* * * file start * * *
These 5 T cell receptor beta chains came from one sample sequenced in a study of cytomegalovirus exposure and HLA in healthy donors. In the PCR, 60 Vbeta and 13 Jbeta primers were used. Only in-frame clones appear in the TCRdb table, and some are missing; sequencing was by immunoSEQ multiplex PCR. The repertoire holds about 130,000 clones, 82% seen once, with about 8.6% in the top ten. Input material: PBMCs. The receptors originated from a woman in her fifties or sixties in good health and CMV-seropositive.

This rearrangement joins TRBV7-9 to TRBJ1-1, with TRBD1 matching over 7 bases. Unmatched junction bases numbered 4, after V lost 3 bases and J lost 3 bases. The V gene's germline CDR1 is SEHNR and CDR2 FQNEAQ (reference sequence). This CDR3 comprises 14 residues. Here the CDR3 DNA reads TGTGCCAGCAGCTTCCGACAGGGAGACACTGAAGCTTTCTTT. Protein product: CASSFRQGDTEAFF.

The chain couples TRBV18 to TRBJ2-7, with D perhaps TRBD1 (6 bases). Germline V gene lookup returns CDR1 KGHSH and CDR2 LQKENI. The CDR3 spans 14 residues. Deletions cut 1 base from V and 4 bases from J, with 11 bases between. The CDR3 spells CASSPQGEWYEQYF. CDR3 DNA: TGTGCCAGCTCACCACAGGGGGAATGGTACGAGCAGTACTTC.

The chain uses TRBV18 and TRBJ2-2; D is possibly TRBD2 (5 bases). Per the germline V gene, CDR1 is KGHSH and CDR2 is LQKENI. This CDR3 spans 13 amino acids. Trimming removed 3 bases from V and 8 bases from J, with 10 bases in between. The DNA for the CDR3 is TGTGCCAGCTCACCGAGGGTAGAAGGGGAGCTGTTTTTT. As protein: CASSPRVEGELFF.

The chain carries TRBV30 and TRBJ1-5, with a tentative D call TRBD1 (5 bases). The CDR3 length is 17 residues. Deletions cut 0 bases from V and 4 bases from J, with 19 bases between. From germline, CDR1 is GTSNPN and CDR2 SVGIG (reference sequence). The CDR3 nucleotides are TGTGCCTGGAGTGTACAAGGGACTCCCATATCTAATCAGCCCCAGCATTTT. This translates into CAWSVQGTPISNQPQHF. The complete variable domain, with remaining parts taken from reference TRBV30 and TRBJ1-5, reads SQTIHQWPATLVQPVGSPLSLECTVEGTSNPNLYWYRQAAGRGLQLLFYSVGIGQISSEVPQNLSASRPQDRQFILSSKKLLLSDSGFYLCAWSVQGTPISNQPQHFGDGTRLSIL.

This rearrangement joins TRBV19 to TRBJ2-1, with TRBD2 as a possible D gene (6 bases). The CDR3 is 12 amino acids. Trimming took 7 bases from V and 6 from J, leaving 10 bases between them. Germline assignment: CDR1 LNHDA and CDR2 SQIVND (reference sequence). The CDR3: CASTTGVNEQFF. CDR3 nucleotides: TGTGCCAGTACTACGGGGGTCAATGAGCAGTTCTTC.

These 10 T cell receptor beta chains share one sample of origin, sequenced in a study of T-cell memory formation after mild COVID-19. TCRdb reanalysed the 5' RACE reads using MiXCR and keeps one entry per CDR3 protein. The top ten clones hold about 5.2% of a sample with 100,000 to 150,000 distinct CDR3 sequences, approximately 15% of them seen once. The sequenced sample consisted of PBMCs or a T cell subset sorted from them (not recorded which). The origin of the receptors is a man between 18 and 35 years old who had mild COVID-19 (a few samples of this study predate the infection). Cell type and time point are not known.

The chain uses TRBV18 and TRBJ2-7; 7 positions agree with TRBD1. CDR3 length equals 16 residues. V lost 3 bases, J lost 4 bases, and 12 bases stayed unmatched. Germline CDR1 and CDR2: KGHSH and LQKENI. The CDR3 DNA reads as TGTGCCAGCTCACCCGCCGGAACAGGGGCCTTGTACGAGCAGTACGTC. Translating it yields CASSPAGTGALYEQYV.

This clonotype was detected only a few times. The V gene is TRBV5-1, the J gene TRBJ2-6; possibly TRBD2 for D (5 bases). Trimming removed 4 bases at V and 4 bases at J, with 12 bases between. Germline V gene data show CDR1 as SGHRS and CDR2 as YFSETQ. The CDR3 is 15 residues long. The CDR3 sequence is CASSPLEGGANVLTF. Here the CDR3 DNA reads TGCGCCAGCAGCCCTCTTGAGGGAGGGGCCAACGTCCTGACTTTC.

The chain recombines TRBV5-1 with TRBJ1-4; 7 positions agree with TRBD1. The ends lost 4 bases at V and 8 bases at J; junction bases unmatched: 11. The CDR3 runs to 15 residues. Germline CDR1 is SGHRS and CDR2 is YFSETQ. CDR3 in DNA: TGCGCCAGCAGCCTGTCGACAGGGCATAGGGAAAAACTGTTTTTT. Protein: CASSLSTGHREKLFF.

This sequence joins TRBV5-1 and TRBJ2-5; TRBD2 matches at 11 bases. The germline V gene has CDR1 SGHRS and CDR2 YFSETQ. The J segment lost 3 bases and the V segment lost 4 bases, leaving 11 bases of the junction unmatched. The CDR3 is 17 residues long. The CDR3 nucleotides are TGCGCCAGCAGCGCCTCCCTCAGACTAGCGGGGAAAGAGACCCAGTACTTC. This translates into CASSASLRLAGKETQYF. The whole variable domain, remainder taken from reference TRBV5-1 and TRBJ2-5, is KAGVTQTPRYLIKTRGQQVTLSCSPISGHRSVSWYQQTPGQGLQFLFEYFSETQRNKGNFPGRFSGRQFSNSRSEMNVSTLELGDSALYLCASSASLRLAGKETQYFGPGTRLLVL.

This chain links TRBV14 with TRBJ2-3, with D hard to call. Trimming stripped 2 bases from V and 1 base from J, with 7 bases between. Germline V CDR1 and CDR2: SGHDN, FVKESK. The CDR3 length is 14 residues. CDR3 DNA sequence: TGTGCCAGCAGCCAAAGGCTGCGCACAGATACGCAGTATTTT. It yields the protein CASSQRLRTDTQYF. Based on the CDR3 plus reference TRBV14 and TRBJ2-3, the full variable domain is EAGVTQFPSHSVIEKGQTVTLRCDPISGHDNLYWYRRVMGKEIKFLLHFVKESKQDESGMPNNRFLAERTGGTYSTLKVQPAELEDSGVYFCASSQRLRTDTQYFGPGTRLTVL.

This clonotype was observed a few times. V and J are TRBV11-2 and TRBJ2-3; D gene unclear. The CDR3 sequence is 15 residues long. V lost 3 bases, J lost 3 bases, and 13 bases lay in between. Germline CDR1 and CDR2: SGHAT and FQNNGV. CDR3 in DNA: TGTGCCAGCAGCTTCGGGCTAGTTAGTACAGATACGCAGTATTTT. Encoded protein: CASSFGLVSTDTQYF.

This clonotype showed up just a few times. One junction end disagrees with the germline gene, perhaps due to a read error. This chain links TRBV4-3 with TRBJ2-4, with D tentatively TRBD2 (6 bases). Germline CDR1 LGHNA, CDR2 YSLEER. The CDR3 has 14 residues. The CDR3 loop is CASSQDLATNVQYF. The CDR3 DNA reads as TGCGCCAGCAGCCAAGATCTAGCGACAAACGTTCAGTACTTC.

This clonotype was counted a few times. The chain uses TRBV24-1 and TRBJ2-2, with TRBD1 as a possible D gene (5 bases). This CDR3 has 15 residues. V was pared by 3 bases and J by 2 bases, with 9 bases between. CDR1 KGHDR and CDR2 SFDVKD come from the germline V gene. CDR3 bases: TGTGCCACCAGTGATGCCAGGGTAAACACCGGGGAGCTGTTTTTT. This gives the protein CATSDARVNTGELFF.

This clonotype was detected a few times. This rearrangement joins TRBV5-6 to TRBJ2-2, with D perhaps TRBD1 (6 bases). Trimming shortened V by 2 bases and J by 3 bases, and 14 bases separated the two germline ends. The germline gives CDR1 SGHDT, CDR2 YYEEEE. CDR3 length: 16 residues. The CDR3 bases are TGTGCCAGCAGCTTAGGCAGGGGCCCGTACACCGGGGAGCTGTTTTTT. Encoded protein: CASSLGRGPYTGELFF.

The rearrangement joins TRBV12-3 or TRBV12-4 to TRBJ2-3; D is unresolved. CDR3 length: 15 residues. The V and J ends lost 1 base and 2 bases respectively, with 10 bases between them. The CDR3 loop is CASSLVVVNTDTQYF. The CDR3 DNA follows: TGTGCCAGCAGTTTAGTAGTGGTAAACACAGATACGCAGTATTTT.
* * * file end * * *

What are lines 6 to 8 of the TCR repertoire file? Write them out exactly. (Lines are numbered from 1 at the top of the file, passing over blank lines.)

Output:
This rearrangement joins TRBV19 to TRBJ2-1, with TRBD2 as a possible D gene (6 bases). The CDR3 is 12 amino acids. Trimming took 7 bases from V and 6 from J, leaving 10 bases between them. Germline assignment: CDR1 LNHDA and CDR2 SQIVND (reference sequence). The CDR3: CASTTGVNEQFF. CDR3 nucleotides: TGTGCCAGTACTACGGGGGTCAATGAGCAGTTCTTC.

These 10 T cell receptor beta chains share one sample of origin, sequenced in a study of T-cell memory formation after mild COVID-19. TCRdb reanalysed the 5' RACE reads using MiXCR and keeps one entry per CDR3 protein. The top ten clones hold about 5.2% of a sample with 100,000 to 150,000 distinct CDR3 sequences, approximately 15% of them seen once. The sequenced sample consisted of PBMCs or a T cell subset sorted from them (not recorded which). The origin of the receptors is a man between 18 and 35 years old who had mild COVID-19 (a few samples of this study predate the infection). Cell type and time point are not known.

The chain uses TRBV18 and TRBJ2-7; 7 positions agree with TRBD1. CDR3 length equals 16 residues. V lost 3 bases, J lost 4 bases, and 12 bases stayed unmatched. Germline CDR1 and CDR2: KGHSH and LQKENI. The CDR3 DNA reads as TGTGCCAGCTCACCCGCCGGAACAGGGGCCTTGTACGAGCAGTACGTC. Translating it yields CASSPAGTGALYEQYV.